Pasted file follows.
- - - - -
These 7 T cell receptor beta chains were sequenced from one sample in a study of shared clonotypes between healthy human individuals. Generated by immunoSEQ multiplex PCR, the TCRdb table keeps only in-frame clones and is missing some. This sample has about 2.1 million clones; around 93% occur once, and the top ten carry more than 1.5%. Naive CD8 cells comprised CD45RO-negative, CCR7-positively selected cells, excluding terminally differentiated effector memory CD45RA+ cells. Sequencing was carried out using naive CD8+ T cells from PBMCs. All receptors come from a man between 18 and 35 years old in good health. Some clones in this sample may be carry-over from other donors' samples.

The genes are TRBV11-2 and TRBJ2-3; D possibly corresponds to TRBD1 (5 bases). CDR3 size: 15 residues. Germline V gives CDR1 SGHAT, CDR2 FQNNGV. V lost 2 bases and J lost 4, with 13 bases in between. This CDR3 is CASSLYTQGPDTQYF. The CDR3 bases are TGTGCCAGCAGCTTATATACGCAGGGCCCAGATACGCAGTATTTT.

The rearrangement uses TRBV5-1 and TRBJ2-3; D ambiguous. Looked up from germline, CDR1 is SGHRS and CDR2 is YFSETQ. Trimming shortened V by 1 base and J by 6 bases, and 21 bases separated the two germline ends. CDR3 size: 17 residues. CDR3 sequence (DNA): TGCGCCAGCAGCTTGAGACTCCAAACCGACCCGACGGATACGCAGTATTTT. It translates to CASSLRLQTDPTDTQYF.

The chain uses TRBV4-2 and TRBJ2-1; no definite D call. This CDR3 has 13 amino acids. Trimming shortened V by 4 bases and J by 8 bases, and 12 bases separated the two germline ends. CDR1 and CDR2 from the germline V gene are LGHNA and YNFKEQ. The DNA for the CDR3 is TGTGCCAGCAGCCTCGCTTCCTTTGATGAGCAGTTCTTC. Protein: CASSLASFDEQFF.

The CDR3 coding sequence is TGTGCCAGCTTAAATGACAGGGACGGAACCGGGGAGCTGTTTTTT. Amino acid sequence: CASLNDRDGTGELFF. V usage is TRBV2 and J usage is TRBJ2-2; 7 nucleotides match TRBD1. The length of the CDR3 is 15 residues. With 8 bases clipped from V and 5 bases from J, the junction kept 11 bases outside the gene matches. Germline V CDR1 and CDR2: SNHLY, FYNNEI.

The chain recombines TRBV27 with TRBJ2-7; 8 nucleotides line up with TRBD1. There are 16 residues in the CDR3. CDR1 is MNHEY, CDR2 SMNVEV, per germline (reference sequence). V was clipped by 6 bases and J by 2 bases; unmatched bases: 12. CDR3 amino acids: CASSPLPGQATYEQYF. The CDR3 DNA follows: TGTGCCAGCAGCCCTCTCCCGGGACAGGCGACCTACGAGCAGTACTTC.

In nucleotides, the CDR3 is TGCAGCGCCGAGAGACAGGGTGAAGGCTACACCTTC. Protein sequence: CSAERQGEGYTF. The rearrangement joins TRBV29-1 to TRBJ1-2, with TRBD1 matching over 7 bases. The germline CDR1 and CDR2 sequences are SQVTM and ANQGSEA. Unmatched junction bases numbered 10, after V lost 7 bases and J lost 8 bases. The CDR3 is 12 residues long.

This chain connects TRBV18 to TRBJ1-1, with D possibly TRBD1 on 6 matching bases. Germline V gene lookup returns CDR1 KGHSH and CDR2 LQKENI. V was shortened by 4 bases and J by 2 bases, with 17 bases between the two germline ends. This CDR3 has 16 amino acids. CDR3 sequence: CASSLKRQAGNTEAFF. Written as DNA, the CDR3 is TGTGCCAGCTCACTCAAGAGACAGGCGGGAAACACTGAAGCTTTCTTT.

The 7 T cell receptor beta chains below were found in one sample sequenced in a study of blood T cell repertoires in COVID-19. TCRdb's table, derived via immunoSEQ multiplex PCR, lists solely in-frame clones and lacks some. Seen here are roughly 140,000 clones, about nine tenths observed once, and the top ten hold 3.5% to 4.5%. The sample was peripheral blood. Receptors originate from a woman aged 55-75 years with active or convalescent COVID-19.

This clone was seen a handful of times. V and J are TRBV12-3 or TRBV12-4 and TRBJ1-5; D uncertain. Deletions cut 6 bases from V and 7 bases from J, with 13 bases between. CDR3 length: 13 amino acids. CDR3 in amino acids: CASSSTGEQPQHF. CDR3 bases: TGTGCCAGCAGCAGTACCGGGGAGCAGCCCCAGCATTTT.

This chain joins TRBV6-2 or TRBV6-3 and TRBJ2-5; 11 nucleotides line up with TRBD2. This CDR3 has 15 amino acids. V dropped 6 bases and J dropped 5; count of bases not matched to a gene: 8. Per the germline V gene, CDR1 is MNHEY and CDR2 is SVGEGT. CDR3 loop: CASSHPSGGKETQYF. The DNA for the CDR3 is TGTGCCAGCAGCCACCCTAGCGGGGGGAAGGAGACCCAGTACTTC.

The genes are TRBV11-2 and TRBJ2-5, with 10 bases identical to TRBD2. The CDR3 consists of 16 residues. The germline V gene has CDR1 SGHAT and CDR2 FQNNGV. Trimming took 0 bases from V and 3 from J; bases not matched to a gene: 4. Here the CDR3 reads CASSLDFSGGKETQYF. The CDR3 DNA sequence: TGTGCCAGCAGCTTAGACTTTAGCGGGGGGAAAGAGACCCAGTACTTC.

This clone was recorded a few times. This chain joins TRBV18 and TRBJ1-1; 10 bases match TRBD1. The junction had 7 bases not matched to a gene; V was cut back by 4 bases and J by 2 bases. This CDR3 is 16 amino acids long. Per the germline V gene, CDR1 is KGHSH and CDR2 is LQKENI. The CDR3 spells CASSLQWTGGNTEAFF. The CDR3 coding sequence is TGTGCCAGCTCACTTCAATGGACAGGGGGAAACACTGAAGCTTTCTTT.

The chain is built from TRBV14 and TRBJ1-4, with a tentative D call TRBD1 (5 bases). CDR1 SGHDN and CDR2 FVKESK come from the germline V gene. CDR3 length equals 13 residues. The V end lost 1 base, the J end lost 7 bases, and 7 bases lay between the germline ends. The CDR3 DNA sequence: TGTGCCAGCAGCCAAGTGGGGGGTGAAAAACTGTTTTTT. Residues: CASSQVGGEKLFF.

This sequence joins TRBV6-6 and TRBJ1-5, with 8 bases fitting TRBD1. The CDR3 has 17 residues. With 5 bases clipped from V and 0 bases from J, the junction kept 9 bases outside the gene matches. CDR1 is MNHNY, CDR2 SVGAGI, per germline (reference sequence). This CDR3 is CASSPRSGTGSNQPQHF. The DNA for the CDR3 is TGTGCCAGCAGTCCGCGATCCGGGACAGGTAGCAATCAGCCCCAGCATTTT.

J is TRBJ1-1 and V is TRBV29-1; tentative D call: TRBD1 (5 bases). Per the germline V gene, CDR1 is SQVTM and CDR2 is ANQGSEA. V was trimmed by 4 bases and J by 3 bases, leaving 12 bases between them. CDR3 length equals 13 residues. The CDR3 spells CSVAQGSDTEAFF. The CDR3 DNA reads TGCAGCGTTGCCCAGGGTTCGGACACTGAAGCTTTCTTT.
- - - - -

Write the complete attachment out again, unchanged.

These 7 T cell receptor beta chains were sequenced from one sample in a study of shared clonotypes between healthy human individuals. Generated by immunoSEQ multiplex PCR, the TCRdb table keeps only in-frame clones and is missing some. This sample has about 2.1 million clones; around 93% occur once, and the top ten carry more than 1.5%. Naive CD8 cells comprised CD45RO-negative, CCR7-positively selected cells, excluding terminally differentiated effector memory CD45RA+ cells. Sequencing was carried out using naive CD8+ T cells from PBMCs. All receptors come from a man between 18 and 35 years old in good health. Some clones in this sample may be carry-over from other donors' samples.

The genes are TRBV11-2 and TRBJ2-3; D possibly corresponds to TRBD1 (5 bases). CDR3 size: 15 residues. Germline V gives CDR1 SGHAT, CDR2 FQNNGV. V lost 2 bases and J lost 4, with 13 bases in between. This CDR3 is CASSLYTQGPDTQYF. The CDR3 bases are TGTGCCAGCAGCTTATATACGCAGGGCCCAGATACGCAGTATTTT.

The rearrangement uses TRBV5-1 and TRBJ2-3; D ambiguous. Looked up from germline, CDR1 is SGHRS and CDR2 is YFSETQ. Trimming shortened V by 1 base and J by 6 bases, and 21 bases separated the two germline ends. CDR3 size: 17 residues. CDR3 sequence (DNA): TGCGCCAGCAGCTTGAGACTCCAAACCGACCCGACGGATACGCAGTATTTT. It translates to CASSLRLQTDPTDTQYF.

The chain uses TRBV4-2 and TRBJ2-1; no definite D call. This CDR3 has 13 amino acids. Trimming shortened V by 4 bases and J by 8 bases, and 12 bases separated the two germline ends. CDR1 and CDR2 from the germline V gene are LGHNA and YNFKEQ. The DNA for the CDR3 is TGTGCCAGCAGCCTCGCTTCCTTTGATGAGCAGTTCTTC. Protein: CASSLASFDEQFF.

The CDR3 coding sequence is TGTGCCAGCTTAAATGACAGGGACGGAACCGGGGAGCTGTTTTTT. Amino acid sequence: CASLNDRDGTGELFF. V usage is TRBV2 and J usage is TRBJ2-2; 7 nucleotides match TRBD1. The length of the CDR3 is 15 residues. With 8 bases clipped from V and 5 bases from J, the junction kept 11 bases outside the gene matches. Germline V CDR1 and CDR2: SNHLY, FYNNEI.

The chain recombines TRBV27 with TRBJ2-7; 8 nucleotides line up with TRBD1. There are 16 residues in the CDR3. CDR1 is MNHEY, CDR2 SMNVEV, per germline (reference sequence). V was clipped by 6 bases and J by 2 bases; unmatched bases: 12. CDR3 amino acids: CASSPLPGQATYEQYF. The CDR3 DNA follows: TGTGCCAGCAGCCCTCTCCCGGGACAGGCGACCTACGAGCAGTACTTC.

In nucleotides, the CDR3 is TGCAGCGCCGAGAGACAGGGTGAAGGCTACACCTTC. Protein sequence: CSAERQGEGYTF. The rearrangement joins TRBV29-1 to TRBJ1-2, with TRBD1 matching over 7 bases. The germline CDR1 and CDR2 sequences are SQVTM and ANQGSEA. Unmatched junction bases numbered 10, after V lost 7 bases and J lost 8 bases. The CDR3 is 12 residues long.

This chain connects TRBV18 to TRBJ1-1, with D possibly TRBD1 on 6 matching bases. Germline V gene lookup returns CDR1 KGHSH and CDR2 LQKENI. V was shortened by 4 bases and J by 2 bases, with 17 bases between the two germline ends. This CDR3 has 16 amino acids. CDR3 sequence: CASSLKRQAGNTEAFF. Written as DNA, the CDR3 is TGTGCCAGCTCACTCAAGAGACAGGCGGGAAACACTGAAGCTTTCTTT.

The 7 T cell receptor beta chains below were found in one sample sequenced in a study of blood T cell repertoires in COVID-19. TCRdb's table, derived via immunoSEQ multiplex PCR, lists solely in-frame clones and lacks some. Seen here are roughly 140,000 clones, about nine tenths observed once, and the top ten hold 3.5% to 4.5%. The sample was peripheral blood. Receptors originate from a woman aged 55-75 years with active or convalescent COVID-19.

This clone was seen a handful of times. V and J are TRBV12-3 or TRBV12-4 and TRBJ1-5; D uncertain. Deletions cut 6 bases from V and 7 bases from J, with 13 bases between. CDR3 length: 13 amino acids. CDR3 in amino acids: CASSSTGEQPQHF. CDR3 bases: TGTGCCAGCAGCAGTACCGGGGAGCAGCCCCAGCATTTT.

This chain joins TRBV6-2 or TRBV6-3 and TRBJ2-5; 11 nucleotides line up with TRBD2. This CDR3 has 15 amino acids. V dropped 6 bases and J dropped 5; count of bases not matched to a gene: 8. Per the germline V gene, CDR1 is MNHEY and CDR2 is SVGEGT. CDR3 loop: CASSHPSGGKETQYF. The DNA for the CDR3 is TGTGCCAGCAGCCACCCTAGCGGGGGGAAGGAGACCCAGTACTTC.

The genes are TRBV11-2 and TRBJ2-5, with 10 bases identical to TRBD2. The CDR3 consists of 16 residues. The germline V gene has CDR1 SGHAT and CDR2 FQNNGV. Trimming took 0 bases from V and 3 from J; bases not matched to a gene: 4. Here the CDR3 reads CASSLDFSGGKETQYF. The CDR3 DNA sequence: TGTGCCAGCAGCTTAGACTTTAGCGGGGGGAAAGAGACCCAGTACTTC.

This clone was recorded a few times. This chain joins TRBV18 and TRBJ1-1; 10 bases match TRBD1. The junction had 7 bases not matched to a gene; V was cut back by 4 bases and J by 2 bases. This CDR3 is 16 amino acids long. Per the germline V gene, CDR1 is KGHSH and CDR2 is LQKENI. The CDR3 spells CASSLQWTGGNTEAFF. The CDR3 coding sequence is TGTGCCAGCTCACTTCAATGGACAGGGGGAAACACTGAAGCTTTCTTT.

The chain is built from TRBV14 and TRBJ1-4, with a tentative D call TRBD1 (5 bases). CDR1 SGHDN and CDR2 FVKESK come from the germline V gene. CDR3 length equals 13 residues. The V end lost 1 base, the J end lost 7 bases, and 7 bases lay between the germline ends. The CDR3 DNA sequence: TGTGCCAGCAGCCAAGTGGGGGGTGAAAAACTGTTTTTT. Residues: CASSQVGGEKLFF.

This sequence joins TRBV6-6 and TRBJ1-5, with 8 bases fitting TRBD1. The CDR3 has 17 residues. With 5 bases clipped from V and 0 bases from J, the junction kept 9 bases outside the gene matches. CDR1 is MNHNY, CDR2 SVGAGI, per germline (reference sequence). This CDR3 is CASSPRSGTGSNQPQHF. The DNA for the CDR3 is TGTGCCAGCAGTCCGCGATCCGGGACAGGTAGCAATCAGCCCCAGCATTTT.

J is TRBJ1-1 and V is TRBV29-1; tentative D call: TRBD1 (5 bases). Per the germline V gene, CDR1 is SQVTM and CDR2 is ANQGSEA. V was trimmed by 4 bases and J by 3 bases, leaving 12 bases between them. CDR3 length equals 13 residues. The CDR3 spells CSVAQGSDTEAFF. The CDR3 DNA reads TGCAGCGTTGCCCAGGGTTCGGACACTGAAGCTTTCTTT.